Establishing a sediment budget in the ‘Kleine Noordwaard’ area of the Biesbosch inland delta

Eveline van der Deijl, Eelco Verschelling, Marcel van der Perk, Hans Middelkoop

Tuesday 30 june 2015

9:30 - 9:45h at Oceania (level 0)

Themes: (T) Sediment management and morphodynamics, (ST) River morphodynamics

Parallel session: 4B. Sediment - River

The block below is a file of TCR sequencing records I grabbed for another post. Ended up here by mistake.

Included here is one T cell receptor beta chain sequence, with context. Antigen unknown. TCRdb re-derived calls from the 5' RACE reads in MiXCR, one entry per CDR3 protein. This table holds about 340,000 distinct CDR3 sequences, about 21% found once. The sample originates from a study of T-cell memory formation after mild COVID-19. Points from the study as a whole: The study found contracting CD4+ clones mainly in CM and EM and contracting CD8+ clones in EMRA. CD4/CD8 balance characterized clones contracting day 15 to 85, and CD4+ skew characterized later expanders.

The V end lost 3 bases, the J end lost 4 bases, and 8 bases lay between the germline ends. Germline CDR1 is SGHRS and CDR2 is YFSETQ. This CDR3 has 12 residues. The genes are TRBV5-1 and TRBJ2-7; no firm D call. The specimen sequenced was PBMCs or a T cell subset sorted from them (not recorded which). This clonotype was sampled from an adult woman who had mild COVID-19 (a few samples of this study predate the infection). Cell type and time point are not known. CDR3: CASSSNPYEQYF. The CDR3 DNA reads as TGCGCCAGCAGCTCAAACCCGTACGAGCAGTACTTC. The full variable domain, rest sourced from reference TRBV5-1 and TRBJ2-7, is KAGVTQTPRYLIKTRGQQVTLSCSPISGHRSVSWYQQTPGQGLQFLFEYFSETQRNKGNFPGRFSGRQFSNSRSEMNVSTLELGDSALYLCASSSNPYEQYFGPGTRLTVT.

Many deltas in the world cope with drowning and loss of delta land by sediment starvation and accelerated soil subsidence as a result of embankment of channels and drainage of land. The urgency of the problem is enhanced by sea level rise. Effective delta restoration requires a thorough understanding of the rates and mechanisms of delta aggradation and their controls. This study aims to quantify the rates and patterns of aggradation in the ‘Kleine Noordwaard’, a former polder area in the Biesbosch inland delta in the south-west of the Netherlands, in which water and sediment have been reintroduced since 2009. A sediment budget was established using existing bathymetric data collected using a multibeam echosounder and LiDAR digital elevation models collected since the opening of the polder, supplemented with field observations of the location and height of cut banks. Consecutive measurements of channel bathymetry showed a positive sediment budget in the channels between march 2009 and march 2013. During this period 59533 m3 of sediment was retained in the channels in the ‘Kleine Noordwaard’, which corresponds to an average sedimentation rate of 16.8 mm/year in the channels and 3.4mm/year over the entire area. Sedimentation and aggradation mainly took place in the channels in the central part of the former polder area, whereas the areas near the entrance and exit of the system were subject to channel erosion. It is therefore likely that a part of the sediment deposited in the central part of the system was supplied internally by upstream erosion of the channels. In addition, erosion of an island and old dikes also significantly contributes to internal sediment redistribution. Near-future research will focus on the sources of the sediment deposited in the area.